Latest studies showed that deep social inequities in the United States have rendered the COVID-19 pandemic a greater risk for the ethnic minorities.
"The mortality rate of COVID-19 in vulnerable ethnic minorities is particularly high in the U.S., which reflects deep social injustice. The whole of society should be aware of it and pay more attention," said Florence Fang, co-founder of the newly-established, non-profit Global Alliance to Combat COVID-19 (GACC), at a webinar on Monday.
"We have to fight against discrimination and inequity amid pandemic, otherwise, the minorities will continue to suffer," said Fang, also a Chinese American community leader.
"The most vulnerable people, at least in my country ... are the people at the bottom of the socioeconomic ladder, " said Barry Bloom, former dean of Harvard T. H. Chan School of Public Health at a Sino-U.S. webinar organized by Fang, focusing on the pandemic's impacts.
Bloom said the poorest people who live in the most crowded housing have the fewest resources. And "we see those dying in two and three times a greater rate than those that are more affluent and within better conditions. "
"I hope this epidemic will renew a commitment to decrease societal inequities and make it a fair and equitable society," he noted.
According to a recent research by the University of California, Berkeley (UC Berkley), black Americans are bearing the brunt of the health and economic impact of the coronavirus pandemic, especially in urban areas due to the underlying structural inequality.
Tina Sacks, an assistant professor at UC Berkley argued that black people have experienced decades of residential racial segregation, which means that black neighborhoods typically have fewer institutional anchors, such as grocery stores, good schools, and safe places. The research also shows that black people are more likely to be uninsured.
"Lastly, black people are concentrated in parts of the labor market where workers cannot stay home to shelter in place, which ... ultimately increases their risk of acquiring COVID," Sacks said.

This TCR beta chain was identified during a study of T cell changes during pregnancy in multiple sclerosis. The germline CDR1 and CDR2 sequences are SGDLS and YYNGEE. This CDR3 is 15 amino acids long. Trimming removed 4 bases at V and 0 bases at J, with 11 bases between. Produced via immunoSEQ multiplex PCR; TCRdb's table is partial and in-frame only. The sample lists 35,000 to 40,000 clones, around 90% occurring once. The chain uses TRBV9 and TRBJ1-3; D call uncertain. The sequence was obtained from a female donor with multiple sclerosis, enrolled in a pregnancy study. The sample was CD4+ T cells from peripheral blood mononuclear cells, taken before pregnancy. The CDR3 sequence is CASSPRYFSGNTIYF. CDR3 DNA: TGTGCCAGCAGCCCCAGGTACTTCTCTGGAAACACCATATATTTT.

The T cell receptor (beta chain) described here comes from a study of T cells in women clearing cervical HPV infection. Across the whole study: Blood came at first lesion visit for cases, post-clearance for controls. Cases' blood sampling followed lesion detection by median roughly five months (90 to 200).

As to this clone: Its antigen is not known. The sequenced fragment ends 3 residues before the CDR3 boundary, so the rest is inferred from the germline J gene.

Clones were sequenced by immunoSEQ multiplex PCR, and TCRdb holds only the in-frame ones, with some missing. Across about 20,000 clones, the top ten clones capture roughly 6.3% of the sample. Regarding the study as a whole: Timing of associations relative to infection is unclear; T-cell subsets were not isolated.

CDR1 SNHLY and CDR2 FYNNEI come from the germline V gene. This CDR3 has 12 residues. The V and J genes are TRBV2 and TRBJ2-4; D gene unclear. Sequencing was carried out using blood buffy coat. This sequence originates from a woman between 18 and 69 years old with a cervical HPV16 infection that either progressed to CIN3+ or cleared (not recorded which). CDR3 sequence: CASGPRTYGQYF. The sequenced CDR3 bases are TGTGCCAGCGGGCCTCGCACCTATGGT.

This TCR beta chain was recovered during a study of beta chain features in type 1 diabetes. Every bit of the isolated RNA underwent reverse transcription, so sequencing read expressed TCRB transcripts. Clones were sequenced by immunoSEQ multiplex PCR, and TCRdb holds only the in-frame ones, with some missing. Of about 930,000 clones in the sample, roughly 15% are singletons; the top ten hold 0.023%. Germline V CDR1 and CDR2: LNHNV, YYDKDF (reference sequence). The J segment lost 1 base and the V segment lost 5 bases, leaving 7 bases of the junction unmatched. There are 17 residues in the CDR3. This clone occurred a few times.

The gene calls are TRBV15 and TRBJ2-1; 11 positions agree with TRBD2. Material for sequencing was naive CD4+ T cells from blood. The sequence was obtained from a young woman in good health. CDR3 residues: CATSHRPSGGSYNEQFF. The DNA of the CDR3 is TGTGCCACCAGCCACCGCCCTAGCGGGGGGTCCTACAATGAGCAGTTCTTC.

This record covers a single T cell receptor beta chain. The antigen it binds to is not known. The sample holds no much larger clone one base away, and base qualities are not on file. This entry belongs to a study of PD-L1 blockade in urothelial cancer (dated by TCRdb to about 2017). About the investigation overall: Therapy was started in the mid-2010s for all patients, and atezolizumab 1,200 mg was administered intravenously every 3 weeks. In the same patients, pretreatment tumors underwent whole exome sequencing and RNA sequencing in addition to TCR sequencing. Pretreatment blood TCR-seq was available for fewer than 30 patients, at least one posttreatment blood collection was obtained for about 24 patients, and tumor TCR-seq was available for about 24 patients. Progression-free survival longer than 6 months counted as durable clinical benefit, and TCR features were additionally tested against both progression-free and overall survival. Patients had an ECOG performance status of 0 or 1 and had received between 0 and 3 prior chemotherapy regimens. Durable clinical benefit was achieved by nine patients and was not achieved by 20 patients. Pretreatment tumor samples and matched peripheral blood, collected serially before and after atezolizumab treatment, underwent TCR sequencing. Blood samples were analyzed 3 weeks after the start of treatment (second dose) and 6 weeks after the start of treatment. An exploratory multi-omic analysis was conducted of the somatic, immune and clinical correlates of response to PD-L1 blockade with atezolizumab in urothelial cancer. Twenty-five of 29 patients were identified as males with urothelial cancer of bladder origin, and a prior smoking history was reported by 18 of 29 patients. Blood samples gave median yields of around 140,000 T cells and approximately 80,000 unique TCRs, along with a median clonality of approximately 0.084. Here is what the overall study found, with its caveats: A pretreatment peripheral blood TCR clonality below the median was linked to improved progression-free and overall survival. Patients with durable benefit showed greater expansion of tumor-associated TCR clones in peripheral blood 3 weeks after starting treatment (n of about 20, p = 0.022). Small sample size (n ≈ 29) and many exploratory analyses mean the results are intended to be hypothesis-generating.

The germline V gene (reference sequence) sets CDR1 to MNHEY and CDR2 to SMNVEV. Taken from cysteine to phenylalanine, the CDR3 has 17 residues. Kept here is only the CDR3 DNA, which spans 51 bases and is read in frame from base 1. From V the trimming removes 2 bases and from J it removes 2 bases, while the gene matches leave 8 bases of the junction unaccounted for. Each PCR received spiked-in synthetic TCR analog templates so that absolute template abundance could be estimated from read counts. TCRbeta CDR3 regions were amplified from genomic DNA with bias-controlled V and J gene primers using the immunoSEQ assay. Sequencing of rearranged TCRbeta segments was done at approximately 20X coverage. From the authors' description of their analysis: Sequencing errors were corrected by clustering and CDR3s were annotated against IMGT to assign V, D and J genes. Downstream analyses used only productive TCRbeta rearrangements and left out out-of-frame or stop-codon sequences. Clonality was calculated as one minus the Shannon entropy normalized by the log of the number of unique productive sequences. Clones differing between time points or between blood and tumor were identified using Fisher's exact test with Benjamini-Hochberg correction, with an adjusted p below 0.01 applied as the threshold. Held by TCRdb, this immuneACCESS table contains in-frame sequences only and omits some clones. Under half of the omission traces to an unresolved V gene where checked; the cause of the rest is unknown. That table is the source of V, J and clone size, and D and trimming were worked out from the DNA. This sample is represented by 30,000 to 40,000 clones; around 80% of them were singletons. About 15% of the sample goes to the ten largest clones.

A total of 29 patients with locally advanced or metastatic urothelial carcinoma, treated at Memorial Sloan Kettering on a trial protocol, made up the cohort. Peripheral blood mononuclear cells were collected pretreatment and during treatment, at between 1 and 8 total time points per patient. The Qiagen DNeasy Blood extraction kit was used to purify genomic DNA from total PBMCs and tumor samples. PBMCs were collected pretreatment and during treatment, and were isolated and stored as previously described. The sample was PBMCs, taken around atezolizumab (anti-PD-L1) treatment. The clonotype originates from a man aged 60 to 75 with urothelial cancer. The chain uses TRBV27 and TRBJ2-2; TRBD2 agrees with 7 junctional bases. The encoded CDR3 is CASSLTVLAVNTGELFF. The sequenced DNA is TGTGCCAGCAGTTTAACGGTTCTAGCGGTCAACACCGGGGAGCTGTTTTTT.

Another contributor to the disparity is the trauma and stress caused by police violence in those communities, according to a panel of UC Berkeley experts.
"Everyday racism continues to be a more immediate concern to communities of color than a pandemic, so some people may decline to wear masks," said Osagie Obasogie, a Berkeley professor of bioethics.
"The causes are so deeply embedded in the social system and in social policy, the solutions also need to be rooted there, but that will take a lot of time and political will," Sacks said.
A further study also shows minorities in the state of California are facing more health and economic risks in the COVID-19 pandemic, with less freedom to work from home and more anxiety over financial difficulties.
The study was based on the latest poll by the Institute of Governmental Studies (IGS) of UC Berkeley in conjunction with the California Institute of Health Equity and Access, which surveyed 8,800 voters statewide online.
According to the poll, 61.3 percent of the white people in California said they could work from home, nearly 20 points more than those reported by Latino respondents. Among black Californians, 53.3 percent said they are able to work at home.
As the infection risk is compounded by the degree of exposure to other people, among white Californians, 26.5 percent said that they face a somewhat serious or very serious problem, while 56.7 percent of Latino voters expressed similar worries, followed by 43.8 percent of blacks and 44.4 percent of Asian Americans, according to the research.
"The stark racial differences in which populations can safely work from home are striking," said IGS Co-Director Cristina Mora. "Latinos and blacks, and their families, simply face more contact and more risk than whites."
The IGS report suggests that health insecurity is almost inseparable from economic security. A total of 60 percent of Latino and 54 percent of Black Californians report that COVID-19 is a "major threat" to their personal or family financial situation, compared with 45 percent of Asian Americans and 37 percent of white Californians. Enditem